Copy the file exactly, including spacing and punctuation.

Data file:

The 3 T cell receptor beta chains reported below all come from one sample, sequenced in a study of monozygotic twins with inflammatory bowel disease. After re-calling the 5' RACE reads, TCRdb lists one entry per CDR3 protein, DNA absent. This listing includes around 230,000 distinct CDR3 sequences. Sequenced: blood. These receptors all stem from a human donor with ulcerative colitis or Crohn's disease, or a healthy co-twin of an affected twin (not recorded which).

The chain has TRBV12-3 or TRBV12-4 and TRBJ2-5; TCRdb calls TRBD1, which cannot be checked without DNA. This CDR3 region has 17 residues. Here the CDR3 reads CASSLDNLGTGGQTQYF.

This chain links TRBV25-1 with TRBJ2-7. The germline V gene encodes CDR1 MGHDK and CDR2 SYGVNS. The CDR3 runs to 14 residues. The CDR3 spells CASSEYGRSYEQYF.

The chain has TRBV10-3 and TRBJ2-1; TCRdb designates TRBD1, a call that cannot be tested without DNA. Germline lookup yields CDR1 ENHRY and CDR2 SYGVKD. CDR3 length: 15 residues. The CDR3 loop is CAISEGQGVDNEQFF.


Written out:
The 3 T cell receptor beta chains reported below all come from one sample, sequenced in a study of monozygotic twins with inflammatory bowel disease. After re-calling the 5' RACE reads, TCRdb lists one entry per CDR3 protein, DNA absent. This listing includes around 230,000 distinct CDR3 sequences. Sequenced: blood. These receptors all stem from a human donor with ulcerative colitis or Crohn's disease, or a healthy co-twin of an affected twin (not recorded which).

The chain has TRBV12-3 or TRBV12-4 and TRBJ2-5; TCRdb calls TRBD1, which cannot be checked without DNA. This CDR3 region has 17 residues. Here the CDR3 reads CASSLDNLGTGGQTQYF.

This chain links TRBV25-1 with TRBJ2-7. The germline V gene encodes CDR1 MGHDK and CDR2 SYGVNS. The CDR3 runs to 14 residues. The CDR3 spells CASSEYGRSYEQYF.

The chain has TRBV10-3 and TRBJ2-1; TCRdb designates TRBD1, a call that cannot be tested without DNA. Germline lookup yields CDR1 ENHRY and CDR2 SYGVKD. CDR3 length: 15 residues. The CDR3 loop is CAISEGQGVDNEQFF.